Remember Thanksgiving

This November, remember Thanksgiving. Between the bustling extremes of Halloween and Christmas, take rest in Thanksgiving. Let it be as quiet as the rustling of fallen leaves. Between the gaudy orange of Halloween and the bright lights of Christmas enjoy the subtle brown and grey of November. Be grateful you survived the season of fear. Be the calm before the storm. Resist the hurry and flurry of Christmas. Take time to be thankful for what you have and do not worry yet about what you will get.

Our consumer society wants us to buy into endless celebration. Halloween candy appears in September. Christmas displays start in November or earlier. Thanksgiving gets lost in the mix. It has been reduced to a day of gluttony and football. What if we expanded Thanksgiving Day into Thanksgiving Season? All November we could take time to remember what we have been given.

We have received much from a multitude of people. When we buy food we should remember all the people who have brought the food to us; the cashier, the stock clerk, the trucker, the migrant worker and the farmer. We must also remember that all the farmland in our country once belonged to someone else. The story of the first thanksgiving recalls the generosity of Native Americans. We must never forget how the European settlers betrayed their trust. We must remember each November that we have inherited stolen land.

The Purdue Native American Educational and Cultural Center is hosting a series of events during November. “Native American Heritage Month is a national month-long celebration created to recognize, honor and celebrate Indigenous Peoples. The NAECC serves as the focal point for campus and community events and sponsors an array of cultural presentations featuring traditional and contemporary Native American scholars, art demonstrations, educational tours, workshops and documentaries” for more information visit their website. Before any one of us celebrates Thanksgiving, we should make a pilgrimage to at least one of these events.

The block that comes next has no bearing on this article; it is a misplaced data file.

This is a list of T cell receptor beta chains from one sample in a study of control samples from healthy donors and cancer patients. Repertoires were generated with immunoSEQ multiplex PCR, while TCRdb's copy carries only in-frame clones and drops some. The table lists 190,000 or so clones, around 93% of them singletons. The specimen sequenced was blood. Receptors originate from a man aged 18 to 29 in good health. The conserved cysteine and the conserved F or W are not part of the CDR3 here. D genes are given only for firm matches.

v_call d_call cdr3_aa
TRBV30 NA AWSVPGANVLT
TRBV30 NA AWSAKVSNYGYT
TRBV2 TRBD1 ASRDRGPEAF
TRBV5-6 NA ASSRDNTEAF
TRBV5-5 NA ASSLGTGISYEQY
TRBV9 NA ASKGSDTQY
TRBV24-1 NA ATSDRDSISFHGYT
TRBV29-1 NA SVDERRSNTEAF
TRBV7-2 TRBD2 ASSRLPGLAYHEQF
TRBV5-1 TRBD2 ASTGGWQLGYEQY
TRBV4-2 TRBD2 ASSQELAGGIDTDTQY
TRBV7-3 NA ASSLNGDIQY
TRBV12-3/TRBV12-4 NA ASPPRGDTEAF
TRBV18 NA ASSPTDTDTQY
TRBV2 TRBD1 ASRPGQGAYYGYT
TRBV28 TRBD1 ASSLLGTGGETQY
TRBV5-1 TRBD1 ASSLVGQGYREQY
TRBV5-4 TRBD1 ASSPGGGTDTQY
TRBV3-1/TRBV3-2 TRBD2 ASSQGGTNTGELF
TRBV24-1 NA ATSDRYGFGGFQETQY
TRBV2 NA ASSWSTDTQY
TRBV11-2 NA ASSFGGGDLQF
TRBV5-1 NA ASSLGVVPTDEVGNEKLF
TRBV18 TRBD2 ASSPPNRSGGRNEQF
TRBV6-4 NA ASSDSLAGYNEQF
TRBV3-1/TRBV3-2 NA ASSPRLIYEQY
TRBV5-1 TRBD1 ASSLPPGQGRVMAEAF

The true celebration of thanksgiving involves the sharing of food. This was true in the first thanksgiving and remains true today. The first Thanksgiving was also interfaith. The Inter-Religious Network of Lafayette is sponsoring an Interfaith Thanksgiving Service on Monday November 19th at 7pm. At Our savior Lutheran Church 300 West Fowler Ave. West Lafayette, IN. Bring non-perishable food to share. All food will be donated to Food Finders.

Remember Thanksgiving. Throughout November take time to show your respect and gratitude, every day and every way you can imagine.

Rev. Charlie Davis
Unitarian Universalist Church
West Lafayette, IN


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